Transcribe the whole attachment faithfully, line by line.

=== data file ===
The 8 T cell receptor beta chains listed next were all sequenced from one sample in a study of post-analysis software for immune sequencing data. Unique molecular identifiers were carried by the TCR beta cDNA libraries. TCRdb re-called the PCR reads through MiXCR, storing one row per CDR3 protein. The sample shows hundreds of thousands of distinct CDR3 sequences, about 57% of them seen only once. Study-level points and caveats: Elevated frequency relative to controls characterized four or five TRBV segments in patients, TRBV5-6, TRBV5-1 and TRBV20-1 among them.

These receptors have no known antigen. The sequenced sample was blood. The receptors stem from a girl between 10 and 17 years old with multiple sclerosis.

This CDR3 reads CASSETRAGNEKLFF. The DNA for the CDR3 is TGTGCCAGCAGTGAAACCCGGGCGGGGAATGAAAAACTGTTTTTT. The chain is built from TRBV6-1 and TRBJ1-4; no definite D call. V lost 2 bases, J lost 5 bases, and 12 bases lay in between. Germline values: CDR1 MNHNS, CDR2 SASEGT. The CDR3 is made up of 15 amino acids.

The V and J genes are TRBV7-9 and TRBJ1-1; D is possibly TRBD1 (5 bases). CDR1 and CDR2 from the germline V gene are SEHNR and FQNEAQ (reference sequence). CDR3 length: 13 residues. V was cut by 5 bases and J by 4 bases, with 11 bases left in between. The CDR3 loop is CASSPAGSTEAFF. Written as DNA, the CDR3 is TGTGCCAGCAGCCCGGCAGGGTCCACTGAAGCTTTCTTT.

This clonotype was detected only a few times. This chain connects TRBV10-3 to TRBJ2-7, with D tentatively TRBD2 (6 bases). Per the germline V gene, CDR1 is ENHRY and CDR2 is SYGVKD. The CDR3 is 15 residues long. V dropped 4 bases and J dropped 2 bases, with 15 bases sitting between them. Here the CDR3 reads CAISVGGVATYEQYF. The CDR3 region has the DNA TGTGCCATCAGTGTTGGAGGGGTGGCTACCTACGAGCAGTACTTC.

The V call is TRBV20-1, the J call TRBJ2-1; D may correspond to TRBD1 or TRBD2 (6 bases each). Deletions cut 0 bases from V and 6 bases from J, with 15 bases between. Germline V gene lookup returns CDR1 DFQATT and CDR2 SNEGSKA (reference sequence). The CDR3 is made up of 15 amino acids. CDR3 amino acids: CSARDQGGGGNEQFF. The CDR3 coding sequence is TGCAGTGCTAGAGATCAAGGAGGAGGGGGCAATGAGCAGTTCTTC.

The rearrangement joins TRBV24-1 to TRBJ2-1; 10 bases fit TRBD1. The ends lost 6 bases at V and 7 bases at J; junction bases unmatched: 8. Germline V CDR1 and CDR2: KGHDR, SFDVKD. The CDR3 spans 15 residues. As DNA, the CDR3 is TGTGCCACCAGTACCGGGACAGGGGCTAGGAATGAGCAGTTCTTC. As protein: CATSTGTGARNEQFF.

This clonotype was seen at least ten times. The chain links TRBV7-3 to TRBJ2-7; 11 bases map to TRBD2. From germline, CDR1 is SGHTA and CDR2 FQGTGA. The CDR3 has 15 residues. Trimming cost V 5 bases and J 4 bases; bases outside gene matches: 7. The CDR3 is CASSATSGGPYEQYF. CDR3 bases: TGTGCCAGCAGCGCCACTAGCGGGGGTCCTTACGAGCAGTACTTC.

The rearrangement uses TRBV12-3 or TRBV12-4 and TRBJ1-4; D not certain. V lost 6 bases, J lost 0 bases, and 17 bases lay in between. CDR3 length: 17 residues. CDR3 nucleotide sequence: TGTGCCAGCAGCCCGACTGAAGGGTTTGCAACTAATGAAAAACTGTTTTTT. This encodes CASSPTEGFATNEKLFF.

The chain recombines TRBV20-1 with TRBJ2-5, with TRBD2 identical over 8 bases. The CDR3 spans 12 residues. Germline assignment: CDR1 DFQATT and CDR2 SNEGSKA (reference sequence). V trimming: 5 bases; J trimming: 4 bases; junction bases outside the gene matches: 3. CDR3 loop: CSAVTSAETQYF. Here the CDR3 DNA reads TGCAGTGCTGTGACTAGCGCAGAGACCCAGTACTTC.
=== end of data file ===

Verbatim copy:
The 8 T cell receptor beta chains listed next were all sequenced from one sample in a study of post-analysis software for immune sequencing data. Unique molecular identifiers were carried by the TCR beta cDNA libraries. TCRdb re-called the PCR reads through MiXCR, storing one row per CDR3 protein. The sample shows hundreds of thousands of distinct CDR3 sequences, about 57% of them seen only once. Study-level points and caveats: Elevated frequency relative to controls characterized four or five TRBV segments in patients, TRBV5-6, TRBV5-1 and TRBV20-1 among them.

These receptors have no known antigen. The sequenced sample was blood. The receptors stem from a girl between 10 and 17 years old with multiple sclerosis.

This CDR3 reads CASSETRAGNEKLFF. The DNA for the CDR3 is TGTGCCAGCAGTGAAACCCGGGCGGGGAATGAAAAACTGTTTTTT. The chain is built from TRBV6-1 and TRBJ1-4; no definite D call. V lost 2 bases, J lost 5 bases, and 12 bases lay in between. Germline values: CDR1 MNHNS, CDR2 SASEGT. The CDR3 is made up of 15 amino acids.

The V and J genes are TRBV7-9 and TRBJ1-1; D is possibly TRBD1 (5 bases). CDR1 and CDR2 from the germline V gene are SEHNR and FQNEAQ (reference sequence). CDR3 length: 13 residues. V was cut by 5 bases and J by 4 bases, with 11 bases left in between. The CDR3 loop is CASSPAGSTEAFF. Written as DNA, the CDR3 is TGTGCCAGCAGCCCGGCAGGGTCCACTGAAGCTTTCTTT.

This clonotype was detected only a few times. This chain connects TRBV10-3 to TRBJ2-7, with D tentatively TRBD2 (6 bases). Per the germline V gene, CDR1 is ENHRY and CDR2 is SYGVKD. The CDR3 is 15 residues long. V dropped 4 bases and J dropped 2 bases, with 15 bases sitting between them. Here the CDR3 reads CAISVGGVATYEQYF. The CDR3 region has the DNA TGTGCCATCAGTGTTGGAGGGGTGGCTACCTACGAGCAGTACTTC.

The V call is TRBV20-1, the J call TRBJ2-1; D may correspond to TRBD1 or TRBD2 (6 bases each). Deletions cut 0 bases from V and 6 bases from J, with 15 bases between. Germline V gene lookup returns CDR1 DFQATT and CDR2 SNEGSKA (reference sequence). The CDR3 is made up of 15 amino acids. CDR3 amino acids: CSARDQGGGGNEQFF. The CDR3 coding sequence is TGCAGTGCTAGAGATCAAGGAGGAGGGGGCAATGAGCAGTTCTTC.

The rearrangement joins TRBV24-1 to TRBJ2-1; 10 bases fit TRBD1. The ends lost 6 bases at V and 7 bases at J; junction bases unmatched: 8. Germline V CDR1 and CDR2: KGHDR, SFDVKD. The CDR3 spans 15 residues. As DNA, the CDR3 is TGTGCCACCAGTACCGGGACAGGGGCTAGGAATGAGCAGTTCTTC. As protein: CATSTGTGARNEQFF.

This clonotype was seen at least ten times. The chain links TRBV7-3 to TRBJ2-7; 11 bases map to TRBD2. From germline, CDR1 is SGHTA and CDR2 FQGTGA. The CDR3 has 15 residues. Trimming cost V 5 bases and J 4 bases; bases outside gene matches: 7. The CDR3 is CASSATSGGPYEQYF. CDR3 bases: TGTGCCAGCAGCGCCACTAGCGGGGGTCCTTACGAGCAGTACTTC.

The rearrangement uses TRBV12-3 or TRBV12-4 and TRBJ1-4; D not certain. V lost 6 bases, J lost 0 bases, and 17 bases lay in between. CDR3 length: 17 residues. CDR3 nucleotide sequence: TGTGCCAGCAGCCCGACTGAAGGGTTTGCAACTAATGAAAAACTGTTTTTT. This encodes CASSPTEGFATNEKLFF.

The chain recombines TRBV20-1 with TRBJ2-5, with TRBD2 identical over 8 bases. The CDR3 spans 12 residues. Germline assignment: CDR1 DFQATT and CDR2 SNEGSKA (reference sequence). V trimming: 5 bases; J trimming: 4 bases; junction bases outside the gene matches: 3. CDR3 loop: CSAVTSAETQYF. Here the CDR3 DNA reads TGCAGTGCTGTGACTAGCGCAGAGACCCAGTACTTC.